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  • Fruits are pretty great.

  • For early humans they served as delicious, calorie-rich foods,

  • that could be easily collected and eaten without any preparation.

  • It's even been suggested, that the ability to distinguish between red and green

  • was evolutionary selected for us, so that we can find fruits, and tell if they were ripe or not.

  • Of course today, finding any fruit you want is as easy as going to the grocery store, and finding the right aisle.

  • Many of us might not even realize, that fruits we eat might not come from the same country we live in, or even the same continent.

  • In fact, many of our favorite fruits originated in entirely different landscapes and climates.

  • And today, are grown thousands of miles away from our grocery stores.

  • So, let's take a look at the geography of our fruits.

  • Starting us off, we have apples, which hail from the Central Asia region,

  • around where the three countries of China, Kazakhstan and Kyrgyzstan meet.

  • Its wild ancestor, malus sieversii, is still found throughout this region,

  • and China remains the #1 world producer, accounting for 48% of the global apple production.

  • The earliest records of apricots reach back to ancient Armenia - its scientific name is literally "Prunus Armeniaca".

  • Whether it originated here is disputed, with some suggesting India and China.

  • But its theoretical range includes all of these places, and today, Uzbekistan is the top producer.

  • Avocados, sometimes called "alligator pears", originated in south-central Mexico, specifically in Tehuacan Valley.

  • Evidence shows, locals have been eating the ancestors of avocado for up to 10,000 years.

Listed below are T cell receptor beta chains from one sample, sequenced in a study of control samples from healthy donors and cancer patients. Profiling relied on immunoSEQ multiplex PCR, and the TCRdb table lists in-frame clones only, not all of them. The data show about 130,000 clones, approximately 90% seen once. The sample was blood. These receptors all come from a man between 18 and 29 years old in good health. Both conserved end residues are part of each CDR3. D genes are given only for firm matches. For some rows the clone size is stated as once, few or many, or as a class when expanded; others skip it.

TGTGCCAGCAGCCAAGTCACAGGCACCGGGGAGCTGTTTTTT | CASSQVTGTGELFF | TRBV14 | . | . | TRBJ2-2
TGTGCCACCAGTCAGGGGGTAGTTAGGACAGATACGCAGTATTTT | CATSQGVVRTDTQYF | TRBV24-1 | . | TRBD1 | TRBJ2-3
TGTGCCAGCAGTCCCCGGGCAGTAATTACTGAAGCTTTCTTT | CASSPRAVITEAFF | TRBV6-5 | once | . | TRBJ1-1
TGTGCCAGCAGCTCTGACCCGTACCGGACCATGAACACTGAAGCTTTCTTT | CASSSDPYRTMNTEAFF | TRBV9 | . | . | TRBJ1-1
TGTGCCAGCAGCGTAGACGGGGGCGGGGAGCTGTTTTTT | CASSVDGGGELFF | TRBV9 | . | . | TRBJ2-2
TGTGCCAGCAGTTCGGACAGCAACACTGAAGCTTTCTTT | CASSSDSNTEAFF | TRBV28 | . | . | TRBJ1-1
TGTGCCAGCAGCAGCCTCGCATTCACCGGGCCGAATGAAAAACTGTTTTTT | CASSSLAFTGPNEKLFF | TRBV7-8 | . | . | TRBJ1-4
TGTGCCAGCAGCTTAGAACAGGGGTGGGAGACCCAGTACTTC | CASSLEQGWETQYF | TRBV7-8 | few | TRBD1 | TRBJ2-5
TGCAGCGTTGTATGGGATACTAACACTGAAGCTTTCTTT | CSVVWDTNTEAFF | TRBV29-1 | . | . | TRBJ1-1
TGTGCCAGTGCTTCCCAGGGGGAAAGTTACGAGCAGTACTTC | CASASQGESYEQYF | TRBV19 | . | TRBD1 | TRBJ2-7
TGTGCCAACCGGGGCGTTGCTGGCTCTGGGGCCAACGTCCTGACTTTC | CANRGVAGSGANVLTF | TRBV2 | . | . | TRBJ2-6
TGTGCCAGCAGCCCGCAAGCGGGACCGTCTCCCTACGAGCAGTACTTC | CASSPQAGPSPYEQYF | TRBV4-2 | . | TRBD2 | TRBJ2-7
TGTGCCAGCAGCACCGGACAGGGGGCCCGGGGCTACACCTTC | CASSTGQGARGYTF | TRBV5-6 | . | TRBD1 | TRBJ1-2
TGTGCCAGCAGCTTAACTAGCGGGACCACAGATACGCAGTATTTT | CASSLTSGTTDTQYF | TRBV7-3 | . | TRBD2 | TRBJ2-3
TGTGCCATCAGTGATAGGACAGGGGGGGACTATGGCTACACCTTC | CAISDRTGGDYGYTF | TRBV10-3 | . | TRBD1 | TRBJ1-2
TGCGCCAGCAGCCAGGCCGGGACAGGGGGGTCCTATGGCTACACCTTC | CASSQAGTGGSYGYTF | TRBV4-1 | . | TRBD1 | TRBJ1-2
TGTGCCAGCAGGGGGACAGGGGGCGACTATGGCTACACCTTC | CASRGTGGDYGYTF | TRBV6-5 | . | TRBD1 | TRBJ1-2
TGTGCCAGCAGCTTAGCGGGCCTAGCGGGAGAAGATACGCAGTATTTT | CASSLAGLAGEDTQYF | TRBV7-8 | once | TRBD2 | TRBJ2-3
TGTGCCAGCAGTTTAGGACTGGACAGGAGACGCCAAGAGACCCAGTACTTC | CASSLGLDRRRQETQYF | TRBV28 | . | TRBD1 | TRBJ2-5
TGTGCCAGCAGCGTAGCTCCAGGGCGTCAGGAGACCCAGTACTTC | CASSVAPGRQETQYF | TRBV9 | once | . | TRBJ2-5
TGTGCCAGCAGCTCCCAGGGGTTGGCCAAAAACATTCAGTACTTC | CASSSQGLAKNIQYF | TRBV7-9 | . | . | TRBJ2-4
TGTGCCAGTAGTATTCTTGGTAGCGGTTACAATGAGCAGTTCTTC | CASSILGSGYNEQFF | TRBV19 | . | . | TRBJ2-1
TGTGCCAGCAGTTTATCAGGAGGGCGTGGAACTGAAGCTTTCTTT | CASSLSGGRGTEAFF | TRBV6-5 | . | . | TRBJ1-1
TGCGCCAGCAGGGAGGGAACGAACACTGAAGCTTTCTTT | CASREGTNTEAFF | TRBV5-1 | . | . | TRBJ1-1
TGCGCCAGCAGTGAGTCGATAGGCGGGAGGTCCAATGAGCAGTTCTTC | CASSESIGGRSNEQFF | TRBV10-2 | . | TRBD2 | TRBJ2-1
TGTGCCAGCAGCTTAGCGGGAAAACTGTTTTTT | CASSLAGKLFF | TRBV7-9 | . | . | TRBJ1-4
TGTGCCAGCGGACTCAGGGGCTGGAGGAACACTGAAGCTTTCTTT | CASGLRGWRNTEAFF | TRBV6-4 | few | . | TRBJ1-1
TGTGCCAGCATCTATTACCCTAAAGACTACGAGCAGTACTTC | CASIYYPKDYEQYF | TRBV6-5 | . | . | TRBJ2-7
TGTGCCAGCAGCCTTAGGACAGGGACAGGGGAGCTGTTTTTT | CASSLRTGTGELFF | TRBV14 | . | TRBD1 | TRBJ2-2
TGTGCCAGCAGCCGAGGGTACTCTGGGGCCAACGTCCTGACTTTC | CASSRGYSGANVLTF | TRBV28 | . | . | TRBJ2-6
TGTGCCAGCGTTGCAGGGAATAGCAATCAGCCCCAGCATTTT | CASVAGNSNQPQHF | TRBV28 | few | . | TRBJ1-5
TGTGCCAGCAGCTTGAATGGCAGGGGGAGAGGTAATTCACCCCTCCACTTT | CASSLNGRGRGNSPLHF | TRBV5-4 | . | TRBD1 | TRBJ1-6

• And to this day, Mexico remains the #1 producer in the world.

  • Bananas in plantains, which are technically berries, got their beginnings in Indomalaya.

  • The earliest record of their domestication likely comes from New Guinea, from up to 10,000 years ago as well.

  • Despite this, India holds the title as the top producer, with China close behind.

  • The genus blueberries belong to, vaccinium, occur all around the North Pole.

  • But the ones we eat today, come from North America,

  • mostly the north- and eastern parts of the United States, and south-central Canada.

  • So, it's no surprise that the United States leads global blueberry production, with Canada coming in second.

  • Okay, so cantaloupes are named after the town Cantalupo di Sabina in Italy.

  • Where cantaloupes definitely did not originate from.

  • But cantaloupe literally translates to "howling wolf", and I just think that's cool.

  • As for where they came from, no one really seems to know.

  • Some say Persia, some say Afghanistan, and others say Armenia.

  • Roughly, this area is agreed upon though.

  • But today it's China, that produces 51% of all cantaloupes.

  • Cherries on the other hand, are native to Italy, and all of Central Europe for that matter.

  • Funnily enough, the name "cherry" comes from outside of Europe: